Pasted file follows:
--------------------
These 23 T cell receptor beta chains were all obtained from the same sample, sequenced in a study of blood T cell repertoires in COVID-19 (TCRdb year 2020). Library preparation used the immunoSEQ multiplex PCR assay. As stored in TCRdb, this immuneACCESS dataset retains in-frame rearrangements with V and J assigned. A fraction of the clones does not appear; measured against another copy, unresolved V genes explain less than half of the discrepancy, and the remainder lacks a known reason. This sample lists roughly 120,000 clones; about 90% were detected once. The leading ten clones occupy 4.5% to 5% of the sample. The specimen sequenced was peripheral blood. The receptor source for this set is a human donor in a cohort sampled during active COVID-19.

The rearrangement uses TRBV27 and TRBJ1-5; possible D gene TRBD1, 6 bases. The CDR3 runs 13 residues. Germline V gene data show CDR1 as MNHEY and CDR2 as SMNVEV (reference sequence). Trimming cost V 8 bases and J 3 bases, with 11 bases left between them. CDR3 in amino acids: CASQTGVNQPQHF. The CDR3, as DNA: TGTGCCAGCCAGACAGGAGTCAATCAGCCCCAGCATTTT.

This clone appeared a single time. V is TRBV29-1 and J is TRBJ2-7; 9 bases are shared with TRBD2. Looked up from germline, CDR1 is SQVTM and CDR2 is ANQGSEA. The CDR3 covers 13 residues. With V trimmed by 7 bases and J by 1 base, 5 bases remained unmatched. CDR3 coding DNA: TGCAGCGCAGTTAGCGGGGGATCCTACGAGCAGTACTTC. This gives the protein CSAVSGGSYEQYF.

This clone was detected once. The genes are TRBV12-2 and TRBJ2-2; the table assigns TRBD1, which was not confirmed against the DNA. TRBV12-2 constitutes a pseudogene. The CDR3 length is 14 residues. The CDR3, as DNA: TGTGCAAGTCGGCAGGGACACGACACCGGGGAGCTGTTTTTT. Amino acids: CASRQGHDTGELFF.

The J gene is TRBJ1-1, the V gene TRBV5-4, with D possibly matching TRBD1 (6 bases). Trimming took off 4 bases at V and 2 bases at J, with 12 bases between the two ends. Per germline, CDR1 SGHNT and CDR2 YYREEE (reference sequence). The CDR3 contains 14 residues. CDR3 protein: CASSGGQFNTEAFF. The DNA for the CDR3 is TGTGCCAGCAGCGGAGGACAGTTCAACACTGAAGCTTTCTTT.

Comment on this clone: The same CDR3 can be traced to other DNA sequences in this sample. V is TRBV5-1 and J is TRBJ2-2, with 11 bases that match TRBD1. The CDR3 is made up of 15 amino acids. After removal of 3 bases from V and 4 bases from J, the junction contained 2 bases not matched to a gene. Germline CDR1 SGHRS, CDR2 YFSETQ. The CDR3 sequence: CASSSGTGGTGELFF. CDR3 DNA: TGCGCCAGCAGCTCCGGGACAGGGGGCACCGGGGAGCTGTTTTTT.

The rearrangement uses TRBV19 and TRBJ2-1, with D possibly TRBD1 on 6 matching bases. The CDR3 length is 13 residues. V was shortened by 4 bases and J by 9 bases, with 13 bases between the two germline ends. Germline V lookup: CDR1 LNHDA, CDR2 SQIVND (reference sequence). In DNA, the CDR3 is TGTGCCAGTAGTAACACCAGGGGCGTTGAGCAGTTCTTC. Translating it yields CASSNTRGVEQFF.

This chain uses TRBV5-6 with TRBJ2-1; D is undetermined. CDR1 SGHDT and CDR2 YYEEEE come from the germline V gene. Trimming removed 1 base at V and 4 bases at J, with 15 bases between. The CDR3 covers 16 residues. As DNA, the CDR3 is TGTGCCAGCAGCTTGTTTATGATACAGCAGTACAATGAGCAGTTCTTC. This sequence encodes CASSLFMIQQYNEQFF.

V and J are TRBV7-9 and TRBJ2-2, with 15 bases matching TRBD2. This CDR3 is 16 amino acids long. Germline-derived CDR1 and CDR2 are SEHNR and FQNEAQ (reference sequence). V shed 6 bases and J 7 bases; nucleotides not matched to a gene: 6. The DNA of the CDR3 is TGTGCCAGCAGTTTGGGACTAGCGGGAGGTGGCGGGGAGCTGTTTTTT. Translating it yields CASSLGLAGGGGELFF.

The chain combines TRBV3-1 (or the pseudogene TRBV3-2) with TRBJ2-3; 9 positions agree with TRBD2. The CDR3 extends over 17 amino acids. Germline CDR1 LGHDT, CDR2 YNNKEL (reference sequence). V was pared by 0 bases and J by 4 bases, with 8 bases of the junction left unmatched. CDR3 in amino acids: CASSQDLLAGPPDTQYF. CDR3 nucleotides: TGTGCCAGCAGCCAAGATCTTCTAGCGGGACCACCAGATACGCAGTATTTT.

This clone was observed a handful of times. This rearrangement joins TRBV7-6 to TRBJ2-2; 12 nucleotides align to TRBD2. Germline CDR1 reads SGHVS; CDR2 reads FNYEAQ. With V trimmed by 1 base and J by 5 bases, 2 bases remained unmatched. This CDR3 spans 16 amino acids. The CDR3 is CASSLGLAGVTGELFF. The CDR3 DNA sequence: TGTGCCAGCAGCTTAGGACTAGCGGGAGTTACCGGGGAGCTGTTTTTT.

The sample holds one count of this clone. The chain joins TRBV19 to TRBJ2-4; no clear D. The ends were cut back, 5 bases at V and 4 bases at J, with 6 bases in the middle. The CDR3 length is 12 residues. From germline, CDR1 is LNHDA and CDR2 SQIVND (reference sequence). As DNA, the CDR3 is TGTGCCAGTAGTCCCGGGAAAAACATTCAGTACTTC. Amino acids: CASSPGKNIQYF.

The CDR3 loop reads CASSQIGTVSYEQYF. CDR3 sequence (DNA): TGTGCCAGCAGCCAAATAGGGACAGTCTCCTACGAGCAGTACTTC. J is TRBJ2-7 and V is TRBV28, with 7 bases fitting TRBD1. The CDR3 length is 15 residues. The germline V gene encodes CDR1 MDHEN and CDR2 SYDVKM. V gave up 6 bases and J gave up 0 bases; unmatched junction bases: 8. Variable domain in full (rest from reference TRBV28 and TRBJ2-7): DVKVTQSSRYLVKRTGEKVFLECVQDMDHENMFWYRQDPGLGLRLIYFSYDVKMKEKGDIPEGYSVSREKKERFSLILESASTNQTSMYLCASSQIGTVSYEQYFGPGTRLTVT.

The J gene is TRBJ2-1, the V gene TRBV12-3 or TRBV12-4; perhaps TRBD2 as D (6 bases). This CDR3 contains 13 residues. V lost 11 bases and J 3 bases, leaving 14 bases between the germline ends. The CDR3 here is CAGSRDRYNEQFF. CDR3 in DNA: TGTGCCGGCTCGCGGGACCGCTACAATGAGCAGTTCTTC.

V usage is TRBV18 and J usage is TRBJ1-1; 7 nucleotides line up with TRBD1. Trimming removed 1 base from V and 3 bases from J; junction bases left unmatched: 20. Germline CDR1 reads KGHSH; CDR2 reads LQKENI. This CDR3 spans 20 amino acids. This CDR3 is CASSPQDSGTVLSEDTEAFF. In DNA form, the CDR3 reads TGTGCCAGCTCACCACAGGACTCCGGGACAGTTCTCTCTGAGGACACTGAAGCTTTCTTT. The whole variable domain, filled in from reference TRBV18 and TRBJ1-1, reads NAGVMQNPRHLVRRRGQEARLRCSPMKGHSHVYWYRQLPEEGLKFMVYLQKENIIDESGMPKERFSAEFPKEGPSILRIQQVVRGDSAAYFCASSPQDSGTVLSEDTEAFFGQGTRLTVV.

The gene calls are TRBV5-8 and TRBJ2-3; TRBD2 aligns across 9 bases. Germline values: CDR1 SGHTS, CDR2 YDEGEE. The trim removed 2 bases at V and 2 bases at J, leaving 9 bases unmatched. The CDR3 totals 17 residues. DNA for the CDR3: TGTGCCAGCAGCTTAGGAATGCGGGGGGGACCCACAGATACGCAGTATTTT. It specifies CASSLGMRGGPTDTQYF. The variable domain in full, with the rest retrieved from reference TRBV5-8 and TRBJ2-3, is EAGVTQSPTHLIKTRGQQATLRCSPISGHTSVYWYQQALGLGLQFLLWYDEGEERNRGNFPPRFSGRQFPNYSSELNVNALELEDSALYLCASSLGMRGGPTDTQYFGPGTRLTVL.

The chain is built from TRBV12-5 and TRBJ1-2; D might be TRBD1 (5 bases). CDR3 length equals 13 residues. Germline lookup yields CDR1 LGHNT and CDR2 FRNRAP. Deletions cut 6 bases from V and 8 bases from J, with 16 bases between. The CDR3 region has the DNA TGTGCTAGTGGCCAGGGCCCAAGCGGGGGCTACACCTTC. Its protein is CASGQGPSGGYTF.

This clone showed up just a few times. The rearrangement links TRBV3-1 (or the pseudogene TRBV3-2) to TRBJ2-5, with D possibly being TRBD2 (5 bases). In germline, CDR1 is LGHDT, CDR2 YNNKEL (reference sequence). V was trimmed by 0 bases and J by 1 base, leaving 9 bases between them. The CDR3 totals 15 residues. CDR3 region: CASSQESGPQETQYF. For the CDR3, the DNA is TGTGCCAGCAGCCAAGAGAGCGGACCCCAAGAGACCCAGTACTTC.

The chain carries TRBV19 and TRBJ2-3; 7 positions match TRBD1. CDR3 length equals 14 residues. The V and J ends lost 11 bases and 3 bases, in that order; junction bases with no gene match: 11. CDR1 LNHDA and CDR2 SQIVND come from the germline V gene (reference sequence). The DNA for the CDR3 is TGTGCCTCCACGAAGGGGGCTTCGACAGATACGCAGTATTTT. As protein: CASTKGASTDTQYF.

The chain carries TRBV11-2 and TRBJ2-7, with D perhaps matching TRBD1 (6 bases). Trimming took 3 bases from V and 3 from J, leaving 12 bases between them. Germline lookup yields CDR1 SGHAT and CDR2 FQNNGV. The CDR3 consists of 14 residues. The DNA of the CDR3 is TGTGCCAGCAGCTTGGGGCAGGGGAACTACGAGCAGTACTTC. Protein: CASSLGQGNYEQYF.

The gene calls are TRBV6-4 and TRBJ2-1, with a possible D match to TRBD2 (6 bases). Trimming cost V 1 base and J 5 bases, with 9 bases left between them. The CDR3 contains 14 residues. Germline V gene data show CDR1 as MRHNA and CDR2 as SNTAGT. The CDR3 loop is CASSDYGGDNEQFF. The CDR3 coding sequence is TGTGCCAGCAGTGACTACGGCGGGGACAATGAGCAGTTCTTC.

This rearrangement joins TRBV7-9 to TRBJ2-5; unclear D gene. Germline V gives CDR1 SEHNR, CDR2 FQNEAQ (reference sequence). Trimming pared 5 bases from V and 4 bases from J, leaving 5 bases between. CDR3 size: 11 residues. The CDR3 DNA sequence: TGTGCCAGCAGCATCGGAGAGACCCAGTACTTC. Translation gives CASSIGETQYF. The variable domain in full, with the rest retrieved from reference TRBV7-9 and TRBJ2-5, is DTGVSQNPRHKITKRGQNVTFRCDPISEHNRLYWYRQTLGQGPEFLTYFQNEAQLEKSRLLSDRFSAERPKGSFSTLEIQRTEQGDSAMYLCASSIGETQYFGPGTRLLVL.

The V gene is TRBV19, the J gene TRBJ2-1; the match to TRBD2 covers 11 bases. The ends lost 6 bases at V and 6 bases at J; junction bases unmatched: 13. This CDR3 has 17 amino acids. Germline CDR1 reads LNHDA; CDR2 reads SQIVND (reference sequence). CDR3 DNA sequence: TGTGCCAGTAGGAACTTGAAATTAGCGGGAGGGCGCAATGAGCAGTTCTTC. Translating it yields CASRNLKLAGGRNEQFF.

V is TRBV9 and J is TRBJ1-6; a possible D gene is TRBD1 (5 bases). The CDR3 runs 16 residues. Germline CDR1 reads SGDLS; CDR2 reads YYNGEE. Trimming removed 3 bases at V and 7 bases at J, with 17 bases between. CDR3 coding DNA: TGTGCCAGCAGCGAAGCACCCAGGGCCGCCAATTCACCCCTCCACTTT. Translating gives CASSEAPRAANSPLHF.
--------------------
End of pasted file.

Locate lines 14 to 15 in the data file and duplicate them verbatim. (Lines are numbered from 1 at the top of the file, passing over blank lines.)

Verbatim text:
The J gene is TRBJ2-1, the V gene TRBV12-3 or TRBV12-4; perhaps TRBD2 as D (6 bases). This CDR3 contains 13 residues. V lost 11 bases and J 3 bases, leaving 14 bases between the germline ends. The CDR3 here is CAGSRDRYNEQFF. CDR3 in DNA: TGTGCCGGCTCGCGGGACCGCTACAATGAGCAGTTCTTC.

V usage is TRBV18 and J usage is TRBJ1-1; 7 nucleotides line up with TRBD1. Trimming removed 1 base from V and 3 bases from J; junction bases left unmatched: 20. Germline CDR1 reads KGHSH; CDR2 reads LQKENI. This CDR3 spans 20 amino acids. This CDR3 is CASSPQDSGTVLSEDTEAFF. In DNA form, the CDR3 reads TGTGCCAGCTCACCACAGGACTCCGGGACAGTTCTCTCTGAGGACACTGAAGCTTTCTTT. The whole variable domain, filled in from reference TRBV18 and TRBJ1-1, reads NAGVMQNPRHLVRRRGQEARLRCSPMKGHSHVYWYRQLPEEGLKFMVYLQKENIIDESGMPKERFSAEFPKEGPSILRIQQVVRGDSAAYFCASSPQDSGTVLSEDTEAFFGQGTRLTVV.